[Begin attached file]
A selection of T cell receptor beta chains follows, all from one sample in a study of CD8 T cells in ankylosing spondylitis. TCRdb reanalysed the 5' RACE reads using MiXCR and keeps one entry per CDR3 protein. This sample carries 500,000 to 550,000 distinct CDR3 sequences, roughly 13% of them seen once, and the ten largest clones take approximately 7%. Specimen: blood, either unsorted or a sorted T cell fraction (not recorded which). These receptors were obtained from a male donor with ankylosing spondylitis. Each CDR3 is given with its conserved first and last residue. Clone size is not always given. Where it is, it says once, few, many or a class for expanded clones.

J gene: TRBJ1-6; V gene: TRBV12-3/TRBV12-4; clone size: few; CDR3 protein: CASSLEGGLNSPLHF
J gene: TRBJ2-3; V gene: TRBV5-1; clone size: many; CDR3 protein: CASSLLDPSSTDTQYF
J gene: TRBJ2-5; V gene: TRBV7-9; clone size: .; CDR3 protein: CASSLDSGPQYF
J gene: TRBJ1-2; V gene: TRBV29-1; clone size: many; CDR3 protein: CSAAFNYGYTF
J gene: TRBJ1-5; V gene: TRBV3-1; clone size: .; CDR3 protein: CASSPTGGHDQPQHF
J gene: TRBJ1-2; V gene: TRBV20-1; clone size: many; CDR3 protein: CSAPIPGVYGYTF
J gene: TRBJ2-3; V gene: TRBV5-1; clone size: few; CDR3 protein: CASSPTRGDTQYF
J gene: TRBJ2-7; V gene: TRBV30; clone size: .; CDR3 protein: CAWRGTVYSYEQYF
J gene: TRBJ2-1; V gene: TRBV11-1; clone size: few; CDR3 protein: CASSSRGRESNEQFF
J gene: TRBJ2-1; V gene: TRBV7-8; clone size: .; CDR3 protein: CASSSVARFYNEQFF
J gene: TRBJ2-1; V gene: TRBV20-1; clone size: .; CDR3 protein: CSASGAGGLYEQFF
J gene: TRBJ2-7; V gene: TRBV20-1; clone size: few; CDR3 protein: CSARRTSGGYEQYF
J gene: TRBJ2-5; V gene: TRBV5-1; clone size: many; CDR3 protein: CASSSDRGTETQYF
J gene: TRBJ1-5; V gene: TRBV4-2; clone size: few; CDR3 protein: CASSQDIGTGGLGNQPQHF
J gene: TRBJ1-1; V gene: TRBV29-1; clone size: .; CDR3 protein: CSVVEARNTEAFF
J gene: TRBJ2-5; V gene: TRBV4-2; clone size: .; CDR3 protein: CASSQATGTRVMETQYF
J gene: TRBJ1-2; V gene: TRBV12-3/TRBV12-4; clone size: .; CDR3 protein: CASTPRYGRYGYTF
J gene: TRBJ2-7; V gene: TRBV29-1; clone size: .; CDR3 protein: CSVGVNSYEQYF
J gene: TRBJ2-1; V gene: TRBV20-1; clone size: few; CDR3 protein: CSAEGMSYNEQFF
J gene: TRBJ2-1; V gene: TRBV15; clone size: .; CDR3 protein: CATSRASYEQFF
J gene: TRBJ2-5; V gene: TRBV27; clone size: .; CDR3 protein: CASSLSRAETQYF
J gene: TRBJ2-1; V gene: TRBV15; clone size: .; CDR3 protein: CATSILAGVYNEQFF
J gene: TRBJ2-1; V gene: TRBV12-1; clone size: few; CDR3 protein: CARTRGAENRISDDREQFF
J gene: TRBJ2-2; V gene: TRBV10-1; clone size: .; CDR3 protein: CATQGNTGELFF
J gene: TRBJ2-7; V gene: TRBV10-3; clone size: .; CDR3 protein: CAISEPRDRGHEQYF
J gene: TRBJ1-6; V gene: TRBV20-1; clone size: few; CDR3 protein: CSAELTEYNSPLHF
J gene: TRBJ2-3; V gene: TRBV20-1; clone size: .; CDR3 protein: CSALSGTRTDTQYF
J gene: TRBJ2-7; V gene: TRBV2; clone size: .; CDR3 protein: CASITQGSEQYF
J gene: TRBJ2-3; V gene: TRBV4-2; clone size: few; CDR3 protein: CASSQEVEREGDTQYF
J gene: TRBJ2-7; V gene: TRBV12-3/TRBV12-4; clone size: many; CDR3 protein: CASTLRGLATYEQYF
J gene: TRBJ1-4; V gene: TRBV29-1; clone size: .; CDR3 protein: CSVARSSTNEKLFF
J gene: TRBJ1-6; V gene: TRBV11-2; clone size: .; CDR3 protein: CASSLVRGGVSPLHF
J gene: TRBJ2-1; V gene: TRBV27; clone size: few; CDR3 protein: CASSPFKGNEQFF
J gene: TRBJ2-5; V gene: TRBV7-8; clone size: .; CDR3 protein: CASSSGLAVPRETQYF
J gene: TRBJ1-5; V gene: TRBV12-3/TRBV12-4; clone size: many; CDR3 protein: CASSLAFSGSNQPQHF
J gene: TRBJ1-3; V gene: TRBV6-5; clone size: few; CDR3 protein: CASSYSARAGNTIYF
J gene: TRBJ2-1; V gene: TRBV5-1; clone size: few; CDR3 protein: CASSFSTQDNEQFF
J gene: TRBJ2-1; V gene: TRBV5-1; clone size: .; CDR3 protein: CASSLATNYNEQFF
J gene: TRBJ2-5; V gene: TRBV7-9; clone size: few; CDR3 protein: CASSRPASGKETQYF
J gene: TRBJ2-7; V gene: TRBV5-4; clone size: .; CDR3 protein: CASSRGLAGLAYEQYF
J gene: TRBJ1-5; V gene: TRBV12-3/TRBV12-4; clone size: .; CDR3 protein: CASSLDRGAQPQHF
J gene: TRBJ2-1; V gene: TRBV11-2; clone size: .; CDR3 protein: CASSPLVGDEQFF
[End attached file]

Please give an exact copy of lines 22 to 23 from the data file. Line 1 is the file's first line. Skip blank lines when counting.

J gene: TRBJ2-5; V gene: TRBV27; clone size: .; CDR3 protein: CASSLSRAETQYF
J gene: TRBJ2-1; V gene: TRBV15; clone size: .; CDR3 protein: CATSILAGVYNEQFF